Anime Examination: Peace, Love, and Donuts: Trigun (1998)

Trigun is one of the few anime shows that was more popular in North America than in its homeland of Japan. Most people were introduced to it through Cartoon Network's Adult Swim block in 2003, and it's maintained its popularity ever since. While it doesn't have the best animation--I would consider it one of Madhouse Studio's lower-tier efforts--it does make up for it with a heartfelt story and some fantastic characterization.

The story takes place on Gunsmoke, a dusty desert planet, and revolves around a man known as Vash the Stampede AKA The Humanoid Typhoon, so-named because of the astronomical collateral damage that seems to constantly surround his presence. Eventually, Bernadelli Insurance Society takes note of this and sends two employees, Milly Thomson and Meryl Stryfe, to follow him around and hopefully stop him from destroying things and costing them money. It turns out that Vash has a bounty on his head to the tune of sixty billion double dollars, and that's why he seems to attract so much trouble.

Vash is a hilarious character as his normal demeanor is light and goofy which the show plays up a lot in the first third or so. He can be serious when the situation calls for it, but he will do anything in his power to diffuse a situation non-violently. He's an amazing gunslinger but for some mysterious reason he is extremely reluctant to use his skills. This reason is revealed in the last 4-5 episodes in the series and it recontextualizes the earlier events in a compelling way. Vash has been putting up a facade in order to bury tragic past and is living a lie. A noble lie, but a lie all the same. Vash's back story and character arc reminds me a lot of Rurouni Kenshin, another show that was out around the same era. They both have a pacifist protagonist who refuses to fight due to a violence-filled past.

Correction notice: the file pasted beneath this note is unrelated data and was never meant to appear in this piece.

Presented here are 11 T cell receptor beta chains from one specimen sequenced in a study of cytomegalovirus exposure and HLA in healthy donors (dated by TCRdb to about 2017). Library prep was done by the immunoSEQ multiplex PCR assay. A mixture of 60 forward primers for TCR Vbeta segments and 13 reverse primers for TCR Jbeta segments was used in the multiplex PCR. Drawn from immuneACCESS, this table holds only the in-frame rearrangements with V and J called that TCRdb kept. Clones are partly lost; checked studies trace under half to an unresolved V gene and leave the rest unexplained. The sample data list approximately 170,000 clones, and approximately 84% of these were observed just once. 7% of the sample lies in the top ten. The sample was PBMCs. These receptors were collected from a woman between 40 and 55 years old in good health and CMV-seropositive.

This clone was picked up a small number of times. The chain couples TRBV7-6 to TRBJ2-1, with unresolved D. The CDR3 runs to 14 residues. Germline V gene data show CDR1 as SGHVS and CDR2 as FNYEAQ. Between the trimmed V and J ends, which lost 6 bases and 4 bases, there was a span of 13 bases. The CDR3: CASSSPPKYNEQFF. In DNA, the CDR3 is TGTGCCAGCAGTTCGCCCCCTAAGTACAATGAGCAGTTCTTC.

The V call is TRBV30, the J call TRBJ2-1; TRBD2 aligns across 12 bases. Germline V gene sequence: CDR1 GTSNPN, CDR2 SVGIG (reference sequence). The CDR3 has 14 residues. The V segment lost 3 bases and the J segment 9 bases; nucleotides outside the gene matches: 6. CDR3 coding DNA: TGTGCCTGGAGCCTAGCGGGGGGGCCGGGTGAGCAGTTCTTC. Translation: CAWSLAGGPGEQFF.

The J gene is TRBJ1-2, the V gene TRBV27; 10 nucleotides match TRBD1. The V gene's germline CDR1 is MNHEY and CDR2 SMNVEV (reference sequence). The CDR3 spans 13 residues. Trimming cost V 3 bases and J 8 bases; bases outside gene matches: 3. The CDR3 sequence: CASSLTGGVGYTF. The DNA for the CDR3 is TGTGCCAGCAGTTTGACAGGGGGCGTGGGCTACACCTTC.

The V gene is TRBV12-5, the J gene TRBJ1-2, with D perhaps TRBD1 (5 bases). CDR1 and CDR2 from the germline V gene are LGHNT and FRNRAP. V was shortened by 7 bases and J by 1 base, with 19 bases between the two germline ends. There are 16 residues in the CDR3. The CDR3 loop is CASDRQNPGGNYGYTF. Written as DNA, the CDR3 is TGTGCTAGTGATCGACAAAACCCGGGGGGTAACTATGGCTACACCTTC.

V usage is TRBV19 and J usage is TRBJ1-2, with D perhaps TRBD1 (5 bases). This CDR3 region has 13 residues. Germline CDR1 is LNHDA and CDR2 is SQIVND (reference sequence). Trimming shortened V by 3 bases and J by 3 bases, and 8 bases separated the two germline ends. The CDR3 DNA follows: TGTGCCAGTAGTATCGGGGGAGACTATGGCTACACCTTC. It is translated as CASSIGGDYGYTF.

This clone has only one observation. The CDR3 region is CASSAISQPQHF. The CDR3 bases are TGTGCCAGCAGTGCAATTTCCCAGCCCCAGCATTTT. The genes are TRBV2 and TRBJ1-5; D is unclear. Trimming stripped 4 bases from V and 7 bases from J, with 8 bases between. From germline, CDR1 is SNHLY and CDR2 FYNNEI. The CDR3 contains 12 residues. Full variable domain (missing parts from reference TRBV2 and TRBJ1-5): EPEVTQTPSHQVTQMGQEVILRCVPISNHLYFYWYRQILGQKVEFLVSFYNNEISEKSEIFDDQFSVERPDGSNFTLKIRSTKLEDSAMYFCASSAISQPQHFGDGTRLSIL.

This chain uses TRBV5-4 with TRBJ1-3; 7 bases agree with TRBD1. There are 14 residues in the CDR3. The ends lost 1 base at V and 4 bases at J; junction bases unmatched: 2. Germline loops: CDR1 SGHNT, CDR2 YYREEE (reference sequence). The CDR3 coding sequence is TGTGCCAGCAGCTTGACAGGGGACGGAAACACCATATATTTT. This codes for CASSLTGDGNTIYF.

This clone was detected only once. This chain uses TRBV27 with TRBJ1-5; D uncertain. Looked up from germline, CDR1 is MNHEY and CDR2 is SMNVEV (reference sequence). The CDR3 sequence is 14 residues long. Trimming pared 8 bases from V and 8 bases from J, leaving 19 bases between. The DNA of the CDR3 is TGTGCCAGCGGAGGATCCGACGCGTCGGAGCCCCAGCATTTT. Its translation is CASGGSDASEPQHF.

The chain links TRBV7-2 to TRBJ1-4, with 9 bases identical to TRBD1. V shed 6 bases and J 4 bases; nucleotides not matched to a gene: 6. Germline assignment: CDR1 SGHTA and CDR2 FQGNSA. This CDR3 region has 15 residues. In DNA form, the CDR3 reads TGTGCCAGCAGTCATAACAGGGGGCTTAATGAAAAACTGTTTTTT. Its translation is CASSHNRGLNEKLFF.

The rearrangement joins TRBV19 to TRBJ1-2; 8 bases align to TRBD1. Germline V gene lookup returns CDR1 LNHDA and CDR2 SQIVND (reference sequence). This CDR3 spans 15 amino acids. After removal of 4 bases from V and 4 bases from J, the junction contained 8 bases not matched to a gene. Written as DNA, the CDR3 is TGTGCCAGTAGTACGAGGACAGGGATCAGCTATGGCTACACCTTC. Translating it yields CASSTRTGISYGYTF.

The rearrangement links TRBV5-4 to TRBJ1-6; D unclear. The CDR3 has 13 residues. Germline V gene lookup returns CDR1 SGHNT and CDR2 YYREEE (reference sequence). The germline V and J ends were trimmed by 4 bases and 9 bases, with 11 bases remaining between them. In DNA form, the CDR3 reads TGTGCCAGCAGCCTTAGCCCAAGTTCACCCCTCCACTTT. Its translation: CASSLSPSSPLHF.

The idea that violence begets more violence is explored extensively in Trigun, as the world that it paints is tough and unyielding. Although the populace is trying to live peacefully with each other, the scarcity of food and water makes barbarians out of some folk. It's an Old West style "eye for an eye" world and Vash is idealistic enough to want better for everyone. He is forced over and over again to witness brutality and it's heartbreaking to watch him grieve for every single life that is lost. Not one person is insignificant and a single death is just as painful as a multitude.

The character designs are fantastic and it has that trademark Madhouse wackiness to the villains. Vash's spiked out blonde hair, zig-zag sunglasses, and long crimson red coat are iconic--you will still to this day see at least one Vash cosplayer at any convention you go to. The main foes of the series are the Gung-Ho Guns, a group of powerful gunslingers each with their own gimmick. When the action gets hot and heavy the animation is pretty fluid, but there are a lot of static shots thrown in as well. There is also a tendency for things to look off-model and the proportions can be way off. The music, by guitarist Tsuneo Imahori, is excellent and is a mixture of jazzy blues riffs and more experimental noise work.

This series holds fond memories for many older anime fans and with good reason. It's a compassionate and well told tale that asks the question: is there ever really a good enough reason to take a life? 

--Michelle Kisner